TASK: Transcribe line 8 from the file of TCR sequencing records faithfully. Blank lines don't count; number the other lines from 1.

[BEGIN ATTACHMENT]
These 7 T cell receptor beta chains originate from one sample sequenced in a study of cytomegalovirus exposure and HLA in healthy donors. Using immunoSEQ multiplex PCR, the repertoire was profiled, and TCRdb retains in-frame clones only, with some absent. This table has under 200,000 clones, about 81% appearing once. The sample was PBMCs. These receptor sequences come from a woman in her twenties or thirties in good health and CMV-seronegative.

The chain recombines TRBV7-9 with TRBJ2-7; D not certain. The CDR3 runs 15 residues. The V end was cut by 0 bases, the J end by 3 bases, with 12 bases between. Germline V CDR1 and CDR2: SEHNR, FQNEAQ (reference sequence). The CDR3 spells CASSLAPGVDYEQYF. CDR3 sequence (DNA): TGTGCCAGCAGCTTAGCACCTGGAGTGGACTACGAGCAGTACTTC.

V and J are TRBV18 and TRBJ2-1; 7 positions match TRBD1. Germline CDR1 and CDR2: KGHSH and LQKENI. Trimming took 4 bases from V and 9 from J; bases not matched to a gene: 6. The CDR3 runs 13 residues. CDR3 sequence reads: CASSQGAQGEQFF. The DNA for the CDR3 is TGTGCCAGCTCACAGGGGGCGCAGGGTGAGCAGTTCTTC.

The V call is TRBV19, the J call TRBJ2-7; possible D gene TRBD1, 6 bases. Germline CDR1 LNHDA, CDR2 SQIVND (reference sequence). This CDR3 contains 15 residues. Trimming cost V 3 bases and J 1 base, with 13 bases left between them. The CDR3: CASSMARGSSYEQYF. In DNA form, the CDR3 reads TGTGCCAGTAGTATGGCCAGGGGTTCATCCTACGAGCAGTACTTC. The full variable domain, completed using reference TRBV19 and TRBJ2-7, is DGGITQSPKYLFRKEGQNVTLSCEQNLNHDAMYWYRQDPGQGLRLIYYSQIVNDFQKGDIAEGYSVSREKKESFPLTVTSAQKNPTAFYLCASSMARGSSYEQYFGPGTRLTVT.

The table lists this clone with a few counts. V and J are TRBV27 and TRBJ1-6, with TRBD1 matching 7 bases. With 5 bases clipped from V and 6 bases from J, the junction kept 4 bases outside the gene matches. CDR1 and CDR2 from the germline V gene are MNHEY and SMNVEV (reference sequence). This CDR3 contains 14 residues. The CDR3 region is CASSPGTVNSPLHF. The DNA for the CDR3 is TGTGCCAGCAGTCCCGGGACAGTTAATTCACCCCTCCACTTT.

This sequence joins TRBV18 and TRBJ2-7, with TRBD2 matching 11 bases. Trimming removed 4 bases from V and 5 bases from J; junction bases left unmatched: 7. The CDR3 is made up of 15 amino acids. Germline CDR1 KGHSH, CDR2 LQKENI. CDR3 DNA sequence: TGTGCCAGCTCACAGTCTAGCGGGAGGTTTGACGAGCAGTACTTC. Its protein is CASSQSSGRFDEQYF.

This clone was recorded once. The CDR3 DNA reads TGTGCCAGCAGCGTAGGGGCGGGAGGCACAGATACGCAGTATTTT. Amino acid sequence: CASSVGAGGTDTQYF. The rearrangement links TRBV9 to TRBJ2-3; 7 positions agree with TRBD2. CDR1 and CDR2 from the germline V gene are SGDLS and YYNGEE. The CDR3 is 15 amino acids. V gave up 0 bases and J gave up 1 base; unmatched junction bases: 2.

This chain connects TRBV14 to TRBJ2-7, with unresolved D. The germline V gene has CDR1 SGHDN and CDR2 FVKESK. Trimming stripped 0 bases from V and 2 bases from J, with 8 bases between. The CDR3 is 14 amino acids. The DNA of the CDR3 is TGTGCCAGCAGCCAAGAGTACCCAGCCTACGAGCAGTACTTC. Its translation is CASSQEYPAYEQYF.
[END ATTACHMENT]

This chain connects TRBV14 to TRBJ2-7, with unresolved D. The germline V gene has CDR1 SGHDN and CDR2 FVKESK. Trimming stripped 0 bases from V and 2 bases from J, with 8 bases between. The CDR3 is 14 amino acids. The DNA of the CDR3 is TGTGCCAGCAGCCAAGAGTACCCAGCCTACGAGCAGTACTTC. Its translation is CASSQEYPAYEQYF.